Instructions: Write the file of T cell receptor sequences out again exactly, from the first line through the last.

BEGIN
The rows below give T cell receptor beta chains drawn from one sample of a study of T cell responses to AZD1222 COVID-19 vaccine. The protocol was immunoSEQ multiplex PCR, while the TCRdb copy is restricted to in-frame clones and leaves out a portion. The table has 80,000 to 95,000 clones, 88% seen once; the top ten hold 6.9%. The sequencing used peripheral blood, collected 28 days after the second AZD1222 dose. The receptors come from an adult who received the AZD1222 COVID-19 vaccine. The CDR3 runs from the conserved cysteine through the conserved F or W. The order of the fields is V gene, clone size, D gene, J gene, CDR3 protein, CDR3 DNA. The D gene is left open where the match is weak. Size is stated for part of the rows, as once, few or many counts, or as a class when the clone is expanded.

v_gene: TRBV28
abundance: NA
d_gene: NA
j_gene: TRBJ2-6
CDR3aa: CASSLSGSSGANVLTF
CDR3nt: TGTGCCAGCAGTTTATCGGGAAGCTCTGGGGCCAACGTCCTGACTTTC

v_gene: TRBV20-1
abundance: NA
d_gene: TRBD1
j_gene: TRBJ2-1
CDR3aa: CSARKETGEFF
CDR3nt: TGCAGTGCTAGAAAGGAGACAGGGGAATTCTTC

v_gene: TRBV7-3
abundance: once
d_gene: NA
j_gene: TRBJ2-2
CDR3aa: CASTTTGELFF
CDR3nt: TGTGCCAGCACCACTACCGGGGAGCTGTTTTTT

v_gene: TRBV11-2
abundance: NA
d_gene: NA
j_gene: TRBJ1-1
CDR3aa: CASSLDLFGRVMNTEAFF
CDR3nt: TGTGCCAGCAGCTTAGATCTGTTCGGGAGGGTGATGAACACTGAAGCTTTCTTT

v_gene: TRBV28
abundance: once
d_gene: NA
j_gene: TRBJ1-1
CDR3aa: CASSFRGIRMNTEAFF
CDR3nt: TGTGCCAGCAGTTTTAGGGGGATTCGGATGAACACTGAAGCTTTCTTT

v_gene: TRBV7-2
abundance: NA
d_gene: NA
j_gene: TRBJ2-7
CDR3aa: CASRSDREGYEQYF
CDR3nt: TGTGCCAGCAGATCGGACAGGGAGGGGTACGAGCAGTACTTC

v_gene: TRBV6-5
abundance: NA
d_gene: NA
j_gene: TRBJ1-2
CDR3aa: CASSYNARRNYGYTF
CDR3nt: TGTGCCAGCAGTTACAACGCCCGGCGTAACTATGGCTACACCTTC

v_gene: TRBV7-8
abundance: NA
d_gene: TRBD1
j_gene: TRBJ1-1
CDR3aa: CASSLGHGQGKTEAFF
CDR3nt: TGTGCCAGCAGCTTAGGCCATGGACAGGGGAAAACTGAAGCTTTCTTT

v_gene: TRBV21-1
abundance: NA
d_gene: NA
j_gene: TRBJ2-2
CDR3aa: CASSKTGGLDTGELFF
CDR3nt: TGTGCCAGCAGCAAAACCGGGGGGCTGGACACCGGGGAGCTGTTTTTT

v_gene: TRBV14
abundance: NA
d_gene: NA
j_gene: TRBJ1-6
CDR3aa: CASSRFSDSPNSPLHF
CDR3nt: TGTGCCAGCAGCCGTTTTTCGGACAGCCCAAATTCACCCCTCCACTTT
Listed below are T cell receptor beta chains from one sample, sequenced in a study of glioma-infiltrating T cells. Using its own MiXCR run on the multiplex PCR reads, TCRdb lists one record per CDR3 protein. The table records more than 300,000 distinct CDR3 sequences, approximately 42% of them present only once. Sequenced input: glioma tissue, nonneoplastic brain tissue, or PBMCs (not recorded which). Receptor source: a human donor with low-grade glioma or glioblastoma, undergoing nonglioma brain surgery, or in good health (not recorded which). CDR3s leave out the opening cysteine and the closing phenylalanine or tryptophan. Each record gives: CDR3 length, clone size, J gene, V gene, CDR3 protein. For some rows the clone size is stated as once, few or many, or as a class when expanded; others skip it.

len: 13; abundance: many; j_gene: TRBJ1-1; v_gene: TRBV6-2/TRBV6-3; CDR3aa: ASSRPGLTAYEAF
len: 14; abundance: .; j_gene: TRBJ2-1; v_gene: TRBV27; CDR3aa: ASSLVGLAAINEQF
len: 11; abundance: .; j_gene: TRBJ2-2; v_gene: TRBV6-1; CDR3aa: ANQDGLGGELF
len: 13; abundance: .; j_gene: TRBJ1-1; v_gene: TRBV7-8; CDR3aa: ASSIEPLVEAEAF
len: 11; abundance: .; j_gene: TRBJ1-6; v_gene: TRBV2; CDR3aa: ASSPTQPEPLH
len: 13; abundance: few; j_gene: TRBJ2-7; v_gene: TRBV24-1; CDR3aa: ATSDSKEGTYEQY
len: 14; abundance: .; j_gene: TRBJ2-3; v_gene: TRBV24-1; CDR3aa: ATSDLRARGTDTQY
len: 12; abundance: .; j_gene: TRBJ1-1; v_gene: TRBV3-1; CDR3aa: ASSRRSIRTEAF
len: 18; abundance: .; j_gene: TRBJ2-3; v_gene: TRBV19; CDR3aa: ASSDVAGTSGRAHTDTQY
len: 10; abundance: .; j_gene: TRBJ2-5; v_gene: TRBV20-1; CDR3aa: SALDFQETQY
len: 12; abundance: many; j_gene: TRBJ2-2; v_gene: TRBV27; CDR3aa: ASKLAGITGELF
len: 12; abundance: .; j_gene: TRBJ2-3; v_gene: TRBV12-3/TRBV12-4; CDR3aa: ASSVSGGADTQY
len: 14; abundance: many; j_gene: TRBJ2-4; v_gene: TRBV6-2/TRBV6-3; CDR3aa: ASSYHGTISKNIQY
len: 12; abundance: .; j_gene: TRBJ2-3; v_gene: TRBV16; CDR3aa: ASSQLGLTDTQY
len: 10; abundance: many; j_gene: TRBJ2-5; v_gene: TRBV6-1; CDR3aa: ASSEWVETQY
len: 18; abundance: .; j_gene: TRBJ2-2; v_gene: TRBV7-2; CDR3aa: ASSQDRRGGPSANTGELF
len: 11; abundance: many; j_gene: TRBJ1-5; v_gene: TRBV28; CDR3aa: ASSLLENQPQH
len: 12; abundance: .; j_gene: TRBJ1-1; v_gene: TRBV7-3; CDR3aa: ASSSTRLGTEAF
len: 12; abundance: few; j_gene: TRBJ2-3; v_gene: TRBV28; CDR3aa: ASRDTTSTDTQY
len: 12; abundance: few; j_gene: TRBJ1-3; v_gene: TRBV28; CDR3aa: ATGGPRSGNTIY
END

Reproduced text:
The rows below give T cell receptor beta chains drawn from one sample of a study of T cell responses to AZD1222 COVID-19 vaccine. The protocol was immunoSEQ multiplex PCR, while the TCRdb copy is restricted to in-frame clones and leaves out a portion. The table has 80,000 to 95,000 clones, 88% seen once; the top ten hold 6.9%. The sequencing used peripheral blood, collected 28 days after the second AZD1222 dose. The receptors come from an adult who received the AZD1222 COVID-19 vaccine. The CDR3 runs from the conserved cysteine through the conserved F or W. The order of the fields is V gene, clone size, D gene, J gene, CDR3 protein, CDR3 DNA. The D gene is left open where the match is weak. Size is stated for part of the rows, as once, few or many counts, or as a class when the clone is expanded.

v_gene: TRBV28
abundance: NA
d_gene: NA
j_gene: TRBJ2-6
CDR3aa: CASSLSGSSGANVLTF
CDR3nt: TGTGCCAGCAGTTTATCGGGAAGCTCTGGGGCCAACGTCCTGACTTTC

v_gene: TRBV20-1
abundance: NA
d_gene: TRBD1
j_gene: TRBJ2-1
CDR3aa: CSARKETGEFF
CDR3nt: TGCAGTGCTAGAAAGGAGACAGGGGAATTCTTC

v_gene: TRBV7-3
abundance: once
d_gene: NA
j_gene: TRBJ2-2
CDR3aa: CASTTTGELFF
CDR3nt: TGTGCCAGCACCACTACCGGGGAGCTGTTTTTT

v_gene: TRBV11-2
abundance: NA
d_gene: NA
j_gene: TRBJ1-1
CDR3aa: CASSLDLFGRVMNTEAFF
CDR3nt: TGTGCCAGCAGCTTAGATCTGTTCGGGAGGGTGATGAACACTGAAGCTTTCTTT

v_gene: TRBV28
abundance: once
d_gene: NA
j_gene: TRBJ1-1
CDR3aa: CASSFRGIRMNTEAFF
CDR3nt: TGTGCCAGCAGTTTTAGGGGGATTCGGATGAACACTGAAGCTTTCTTT

v_gene: TRBV7-2
abundance: NA
d_gene: NA
j_gene: TRBJ2-7
CDR3aa: CASRSDREGYEQYF
CDR3nt: TGTGCCAGCAGATCGGACAGGGAGGGGTACGAGCAGTACTTC

v_gene: TRBV6-5
abundance: NA
d_gene: NA
j_gene: TRBJ1-2
CDR3aa: CASSYNARRNYGYTF
CDR3nt: TGTGCCAGCAGTTACAACGCCCGGCGTAACTATGGCTACACCTTC

v_gene: TRBV7-8
abundance: NA
d_gene: TRBD1
j_gene: TRBJ1-1
CDR3aa: CASSLGHGQGKTEAFF
CDR3nt: TGTGCCAGCAGCTTAGGCCATGGACAGGGGAAAACTGAAGCTTTCTTT

v_gene: TRBV21-1
abundance: NA
d_gene: NA
j_gene: TRBJ2-2
CDR3aa: CASSKTGGLDTGELFF
CDR3nt: TGTGCCAGCAGCAAAACCGGGGGGCTGGACACCGGGGAGCTGTTTTTT

v_gene: TRBV14
abundance: NA
d_gene: NA
j_gene: TRBJ1-6
CDR3aa: CASSRFSDSPNSPLHF
CDR3nt: TGTGCCAGCAGCCGTTTTTCGGACAGCCCAAATTCACCCCTCCACTTT
Listed below are T cell receptor beta chains from one sample, sequenced in a study of glioma-infiltrating T cells. Using its own MiXCR run on the multiplex PCR reads, TCRdb lists one record per CDR3 protein. The table records more than 300,000 distinct CDR3 sequences, approximately 42% of them present only once. Sequenced input: glioma tissue, nonneoplastic brain tissue, or PBMCs (not recorded which). Receptor source: a human donor with low-grade glioma or glioblastoma, undergoing nonglioma brain surgery, or in good health (not recorded which). CDR3s leave out the opening cysteine and the closing phenylalanine or tryptophan. Each record gives: CDR3 length, clone size, J gene, V gene, CDR3 protein. For some rows the clone size is stated as once, few or many, or as a class when expanded; others skip it.

len: 13; abundance: many; j_gene: TRBJ1-1; v_gene: TRBV6-2/TRBV6-3; CDR3aa: ASSRPGLTAYEAF
len: 14; abundance: .; j_gene: TRBJ2-1; v_gene: TRBV27; CDR3aa: ASSLVGLAAINEQF
len: 11; abundance: .; j_gene: TRBJ2-2; v_gene: TRBV6-1; CDR3aa: ANQDGLGGELF
len: 13; abundance: .; j_gene: TRBJ1-1; v_gene: TRBV7-8; CDR3aa: ASSIEPLVEAEAF
len: 11; abundance: .; j_gene: TRBJ1-6; v_gene: TRBV2; CDR3aa: ASSPTQPEPLH
len: 13; abundance: few; j_gene: TRBJ2-7; v_gene: TRBV24-1; CDR3aa: ATSDSKEGTYEQY
len: 14; abundance: .; j_gene: TRBJ2-3; v_gene: TRBV24-1; CDR3aa: ATSDLRARGTDTQY
len: 12; abundance: .; j_gene: TRBJ1-1; v_gene: TRBV3-1; CDR3aa: ASSRRSIRTEAF
len: 18; abundance: .; j_gene: TRBJ2-3; v_gene: TRBV19; CDR3aa: ASSDVAGTSGRAHTDTQY
len: 10; abundance: .; j_gene: TRBJ2-5; v_gene: TRBV20-1; CDR3aa: SALDFQETQY
len: 12; abundance: many; j_gene: TRBJ2-2; v_gene: TRBV27; CDR3aa: ASKLAGITGELF
len: 12; abundance: .; j_gene: TRBJ2-3; v_gene: TRBV12-3/TRBV12-4; CDR3aa: ASSVSGGADTQY
len: 14; abundance: many; j_gene: TRBJ2-4; v_gene: TRBV6-2/TRBV6-3; CDR3aa: ASSYHGTISKNIQY
len: 12; abundance: .; j_gene: TRBJ2-3; v_gene: TRBV16; CDR3aa: ASSQLGLTDTQY
len: 10; abundance: many; j_gene: TRBJ2-5; v_gene: TRBV6-1; CDR3aa: ASSEWVETQY
len: 18; abundance: .; j_gene: TRBJ2-2; v_gene: TRBV7-2; CDR3aa: ASSQDRRGGPSANTGELF
len: 11; abundance: many; j_gene: TRBJ1-5; v_gene: TRBV28; CDR3aa: ASSLLENQPQH
len: 12; abundance: .; j_gene: TRBJ1-1; v_gene: TRBV7-3; CDR3aa: ASSSTRLGTEAF
len: 12; abundance: few; j_gene: TRBJ2-3; v_gene: TRBV28; CDR3aa: ASRDTTSTDTQY
len: 12; abundance: few; j_gene: TRBJ1-3; v_gene: TRBV28; CDR3aa: ATGGPRSGNTIY